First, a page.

I asked the senior Saudi participant at the Berlin conference, a former ambassador and head of Saudi intelligence, what he thinks about Netanyahu’s approach to the negotiations with Iran. His response was that the Saudis also have concerns about the Iranian nuclear program, “which begin with the geography, they are our immediate neighbors.” But he added that he clearly disagrees with Netanyahu’s “theatrical tactics.” He said that Saudi Arabia believes in quiet diplomacy, and they express their concerns and recommendations directly to President Obama, without public posturing.
THIS NUCLEAR ISSUE in our region will not end with the potential final agreement that will be reached by the end of June.
The Nuclear Non-Profliferation Treaty (NPT) Review Conference that I referred to at the beginning of the article meets every five years, and the next conference will be convened at the end of this month, on April 27th in New York, to continue until May 22nd. The issue of convening an international conference on a Nuclear and Weapons of Mass Destruction Free Zone in the Middle East will once again be on the table.
Iran is a member of the NPT, which already commits it to open its nuclear facilities to a serious international inspection regime, a regime which will be made even more stringent following a final agreement with Iran at the end of June, making it in the words of former Israeli Minister of Intelligence and Atomic Energy Dan Meridor one of the “most transparent” nuclear programs in the world. Being a signatory to the NPT is also the basis for Iran and all other signatories to have a civilian nuclear program, what President Eisenhower called in 1953 “Atoms for Peace.”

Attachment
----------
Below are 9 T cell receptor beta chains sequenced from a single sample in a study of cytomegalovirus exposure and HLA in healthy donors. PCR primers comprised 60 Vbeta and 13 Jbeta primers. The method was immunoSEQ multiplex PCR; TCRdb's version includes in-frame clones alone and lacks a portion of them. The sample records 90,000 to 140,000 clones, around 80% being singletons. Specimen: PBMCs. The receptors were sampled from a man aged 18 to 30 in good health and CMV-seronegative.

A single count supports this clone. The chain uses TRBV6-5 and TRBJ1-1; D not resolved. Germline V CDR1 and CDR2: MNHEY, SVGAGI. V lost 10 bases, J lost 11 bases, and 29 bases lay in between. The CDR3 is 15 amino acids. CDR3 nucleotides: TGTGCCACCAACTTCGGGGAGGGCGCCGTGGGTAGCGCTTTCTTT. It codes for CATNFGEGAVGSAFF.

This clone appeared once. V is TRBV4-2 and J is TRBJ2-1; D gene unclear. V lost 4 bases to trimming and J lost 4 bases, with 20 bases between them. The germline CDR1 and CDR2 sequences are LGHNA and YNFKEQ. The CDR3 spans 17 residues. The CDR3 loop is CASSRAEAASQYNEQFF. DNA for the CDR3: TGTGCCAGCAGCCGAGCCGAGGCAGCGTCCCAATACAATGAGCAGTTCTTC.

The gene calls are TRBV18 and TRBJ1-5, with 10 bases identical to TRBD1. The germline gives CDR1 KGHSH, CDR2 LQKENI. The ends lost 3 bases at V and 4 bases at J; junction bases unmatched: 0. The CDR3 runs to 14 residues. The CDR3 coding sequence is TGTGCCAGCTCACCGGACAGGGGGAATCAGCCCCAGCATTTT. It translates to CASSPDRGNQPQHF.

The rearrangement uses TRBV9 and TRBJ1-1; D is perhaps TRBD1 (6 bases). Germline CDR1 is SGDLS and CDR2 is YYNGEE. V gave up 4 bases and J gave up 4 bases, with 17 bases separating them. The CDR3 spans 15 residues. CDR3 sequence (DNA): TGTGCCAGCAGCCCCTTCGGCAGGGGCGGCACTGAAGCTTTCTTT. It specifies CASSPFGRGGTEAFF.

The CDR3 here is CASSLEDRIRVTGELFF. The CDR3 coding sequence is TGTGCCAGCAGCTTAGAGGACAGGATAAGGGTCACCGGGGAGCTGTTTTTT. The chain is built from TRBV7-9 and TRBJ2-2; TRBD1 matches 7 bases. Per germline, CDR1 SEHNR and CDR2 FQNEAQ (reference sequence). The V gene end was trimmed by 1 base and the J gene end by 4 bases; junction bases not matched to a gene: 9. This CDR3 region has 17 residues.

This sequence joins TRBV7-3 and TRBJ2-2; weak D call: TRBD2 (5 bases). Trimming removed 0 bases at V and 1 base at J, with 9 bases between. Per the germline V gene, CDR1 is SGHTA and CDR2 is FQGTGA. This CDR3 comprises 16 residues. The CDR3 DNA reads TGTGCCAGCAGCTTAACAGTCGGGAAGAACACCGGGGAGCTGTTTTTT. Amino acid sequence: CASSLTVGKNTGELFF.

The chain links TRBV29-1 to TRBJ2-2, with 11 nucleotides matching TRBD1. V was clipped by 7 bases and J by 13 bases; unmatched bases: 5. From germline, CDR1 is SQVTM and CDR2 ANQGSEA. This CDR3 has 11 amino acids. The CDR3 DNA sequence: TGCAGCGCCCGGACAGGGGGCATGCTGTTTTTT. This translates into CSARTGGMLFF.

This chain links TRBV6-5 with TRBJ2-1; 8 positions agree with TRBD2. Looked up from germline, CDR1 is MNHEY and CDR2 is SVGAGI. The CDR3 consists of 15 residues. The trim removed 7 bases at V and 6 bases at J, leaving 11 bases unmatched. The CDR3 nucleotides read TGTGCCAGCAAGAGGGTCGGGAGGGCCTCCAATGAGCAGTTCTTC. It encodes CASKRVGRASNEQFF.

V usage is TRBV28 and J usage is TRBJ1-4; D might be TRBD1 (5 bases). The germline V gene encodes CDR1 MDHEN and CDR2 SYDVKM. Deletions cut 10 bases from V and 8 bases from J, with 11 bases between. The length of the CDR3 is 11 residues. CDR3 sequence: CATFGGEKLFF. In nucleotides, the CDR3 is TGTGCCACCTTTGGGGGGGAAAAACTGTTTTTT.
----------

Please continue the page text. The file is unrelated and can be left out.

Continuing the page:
As a participant in five governmental-level consultations held in Switzerland since 2013 about the convening of an international conference in Helsinki on a Nuclear and WMD Free Zone in the Middle East, Ambassador and Foreign Ministry Deputy Director General Issacharoff is very familiar with these dynamics, and the fact that the issue will the on the table in New York in April/May. Israel is not a signatory to the NPT, so it will not be there as a direct participant. However, the Israeli government, with Netanyahu at its head, would be well advised to formulate a constructive policy towards the NPT Review Conference. Threats and public posturing are not enough.
A more constructive policy towards both the Iranian leadership and people, and towards President Obama, would clearly serve Israel’s most fundamental security interests as well.
Hillel Schenker is co-editor of the Israel-Palestine Journal and lives in Tel Aviv. This article is reprinted from the blog of the Times of Israel with the author’s permission.